GARNER — Town council members voted last Tuesday to approve town manager Hardin Watkins’ efforts to reorganize leadership of the town with delegation and long-term goals in mind.
The idea had emerged early in the year when the town’s elected officials, effectively Watkins’ bosses, asked him about ways to help the town more efficiently reach long-term goals during his annual evaluation. Rather than have Watkins directly oversee 10 departments, he would create another assistant town manager position, expand the current assistant town manager’s direct oversight, and leave Watkins and others more time to pursue big-picture goals.
A few other hires will round out the changes. The new positions and potential raises to promote staff are funded in the proposed budget.“I think this proposal brings value town-wide,” Watkins said during the discussion.
Watkins said when he woke up in the morning he wasn’t sure how he’d feel going home. The council had scrutinized the plan and expressed some concerns, but ultimately gave the go-ahead.
“It’s the kind of hire that after its done, we wonder ‘how did we ever do without that before.’ That’s the kind of reaction I would want to have,” Councilman Buck Kennedy said while also asking some implicitly critical questions.
Kathy Behringer noted that “change is hard, even when it’s good change,” while other council members hammered at some of the details of how promoted employees would be replaced, and how that would affect the departments left behind. The new assistant town manager would delegate some duties while keeping others, depending on their department and expertise.
Watkins favors promoting the new assistant manager from within, arguing that internal knowledge would provide a seamless transition and offer employees professional growth opportunities. Some council members pushed a bit for consideration of outside candidates, but they didn’t attach any stipulations to the approval.
“Let’s quit tying your hands and telling you how to do your job,” Kennedy said after discussion of external candidates. “You’ve already got enough bosses.”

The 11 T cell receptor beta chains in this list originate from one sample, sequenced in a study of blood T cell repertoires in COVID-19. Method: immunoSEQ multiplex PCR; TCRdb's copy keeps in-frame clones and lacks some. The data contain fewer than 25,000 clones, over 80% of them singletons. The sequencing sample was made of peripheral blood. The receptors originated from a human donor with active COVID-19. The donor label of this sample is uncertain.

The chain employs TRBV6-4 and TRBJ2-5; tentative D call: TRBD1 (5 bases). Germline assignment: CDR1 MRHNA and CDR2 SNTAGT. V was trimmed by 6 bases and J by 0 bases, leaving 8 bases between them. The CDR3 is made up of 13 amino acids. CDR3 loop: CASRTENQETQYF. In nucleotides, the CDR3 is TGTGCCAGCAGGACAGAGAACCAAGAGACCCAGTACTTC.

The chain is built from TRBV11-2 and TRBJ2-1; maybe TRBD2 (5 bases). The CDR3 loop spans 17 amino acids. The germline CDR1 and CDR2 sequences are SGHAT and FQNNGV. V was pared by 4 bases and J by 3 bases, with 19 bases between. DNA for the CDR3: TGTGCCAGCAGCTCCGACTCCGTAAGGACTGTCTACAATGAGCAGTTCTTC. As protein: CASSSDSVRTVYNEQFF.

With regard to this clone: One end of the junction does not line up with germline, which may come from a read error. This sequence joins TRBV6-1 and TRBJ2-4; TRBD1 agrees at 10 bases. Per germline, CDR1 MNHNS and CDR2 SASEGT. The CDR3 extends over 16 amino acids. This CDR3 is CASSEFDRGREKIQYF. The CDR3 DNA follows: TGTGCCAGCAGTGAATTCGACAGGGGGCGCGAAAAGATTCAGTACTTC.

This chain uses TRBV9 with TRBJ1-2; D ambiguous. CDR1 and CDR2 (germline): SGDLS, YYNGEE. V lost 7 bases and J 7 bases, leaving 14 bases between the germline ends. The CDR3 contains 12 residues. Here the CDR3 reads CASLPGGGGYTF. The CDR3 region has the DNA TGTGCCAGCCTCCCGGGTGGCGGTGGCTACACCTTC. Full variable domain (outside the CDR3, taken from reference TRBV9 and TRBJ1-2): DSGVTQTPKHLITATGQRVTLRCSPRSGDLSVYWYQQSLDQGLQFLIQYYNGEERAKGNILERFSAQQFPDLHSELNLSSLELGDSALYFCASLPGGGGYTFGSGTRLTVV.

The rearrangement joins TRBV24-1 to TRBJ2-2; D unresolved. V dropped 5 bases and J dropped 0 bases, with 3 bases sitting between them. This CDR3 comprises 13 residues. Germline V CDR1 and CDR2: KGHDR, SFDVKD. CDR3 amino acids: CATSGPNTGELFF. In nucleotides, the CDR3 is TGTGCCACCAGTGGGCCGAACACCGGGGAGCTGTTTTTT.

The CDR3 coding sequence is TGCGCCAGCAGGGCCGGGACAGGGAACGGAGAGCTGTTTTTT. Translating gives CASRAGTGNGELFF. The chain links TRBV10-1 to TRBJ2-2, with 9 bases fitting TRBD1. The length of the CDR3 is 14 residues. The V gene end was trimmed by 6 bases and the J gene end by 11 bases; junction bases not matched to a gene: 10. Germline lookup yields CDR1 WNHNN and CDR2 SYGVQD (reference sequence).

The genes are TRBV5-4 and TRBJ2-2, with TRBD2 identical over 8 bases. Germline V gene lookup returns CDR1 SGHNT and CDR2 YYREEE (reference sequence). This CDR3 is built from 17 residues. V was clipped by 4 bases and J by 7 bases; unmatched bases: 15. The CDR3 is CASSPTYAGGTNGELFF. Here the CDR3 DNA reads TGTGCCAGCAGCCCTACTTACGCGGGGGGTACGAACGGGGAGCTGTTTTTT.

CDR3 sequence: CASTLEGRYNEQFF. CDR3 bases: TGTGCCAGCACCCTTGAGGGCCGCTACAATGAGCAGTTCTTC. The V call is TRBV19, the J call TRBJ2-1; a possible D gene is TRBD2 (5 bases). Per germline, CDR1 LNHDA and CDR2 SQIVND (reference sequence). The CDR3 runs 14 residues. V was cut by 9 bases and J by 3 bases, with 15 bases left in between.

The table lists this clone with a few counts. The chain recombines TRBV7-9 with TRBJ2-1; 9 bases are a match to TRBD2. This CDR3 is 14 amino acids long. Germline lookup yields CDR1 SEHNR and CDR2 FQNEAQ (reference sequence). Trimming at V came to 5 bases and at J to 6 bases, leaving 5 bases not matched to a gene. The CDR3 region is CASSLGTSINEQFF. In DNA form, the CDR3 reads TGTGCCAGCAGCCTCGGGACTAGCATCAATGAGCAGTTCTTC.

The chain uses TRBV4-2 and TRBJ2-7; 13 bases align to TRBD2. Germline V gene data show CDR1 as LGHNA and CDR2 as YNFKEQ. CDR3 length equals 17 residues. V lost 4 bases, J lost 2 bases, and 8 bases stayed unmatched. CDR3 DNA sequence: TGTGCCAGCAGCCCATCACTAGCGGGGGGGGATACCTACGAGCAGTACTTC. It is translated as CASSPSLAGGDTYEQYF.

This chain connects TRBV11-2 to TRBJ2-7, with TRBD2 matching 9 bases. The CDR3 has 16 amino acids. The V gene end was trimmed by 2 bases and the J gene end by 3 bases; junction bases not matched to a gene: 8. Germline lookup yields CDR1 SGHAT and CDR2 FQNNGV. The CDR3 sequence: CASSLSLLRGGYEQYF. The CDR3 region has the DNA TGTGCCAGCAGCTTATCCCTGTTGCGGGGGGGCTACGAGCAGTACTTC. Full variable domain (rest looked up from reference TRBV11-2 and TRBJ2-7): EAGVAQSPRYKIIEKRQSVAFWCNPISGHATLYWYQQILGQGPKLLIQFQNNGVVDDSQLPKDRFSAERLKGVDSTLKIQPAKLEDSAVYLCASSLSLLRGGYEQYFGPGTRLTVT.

Councilman Gra Singleton cast a lone vote against approval as a matter of procedure. He did not disapprove of the plan; he simply didn’t think it the right time to vote on an issue pertaining to the budget before one had been adopted.
Ken Marshburn initiated the motion to adopt the plan.
“The plan as proposed here should free up the manager in ways we’ve asked him to consider,” Marshburn said.
Watkins had noted that currently he needs to maintain regular, working relationships with 10 department heads, the assistant manager, the special projects manager, six elected officials and external organizations – he figured a total of about 23 people.
Rodney Dickerson, the assistant town manager who already directly oversees information technology, would add the parks and recreation and public works departments under the plan.
The new assistant would oversee development-related departments, including engineering, planning, inspections and economic development. Current planning director Brad Bass’ name has been mentioned as a likely possibility; Kennedy used him as an example to prod at the process of transitions and new roles and responsibilities. Watkins tried to keep it hypothetical and has deflected talk of any particular hire or promotion.
The budget allows for a raise for the promoted or new hire, and an entry-level hire to replace a promoted staff member. A promoted staff member would pass on whatever duties he or she saw fit for that newcomer while keeping some duties along with overall oversight of multiple departments.
Watkins would then be able to manage a pair of assistant town managers, the police department and administration. The rest of his time could be spent nurturing external relationships in the region, working with elected officials and thinking about big picture issues.
Jahner: 919-829-4822; Twitter: @garnercleveland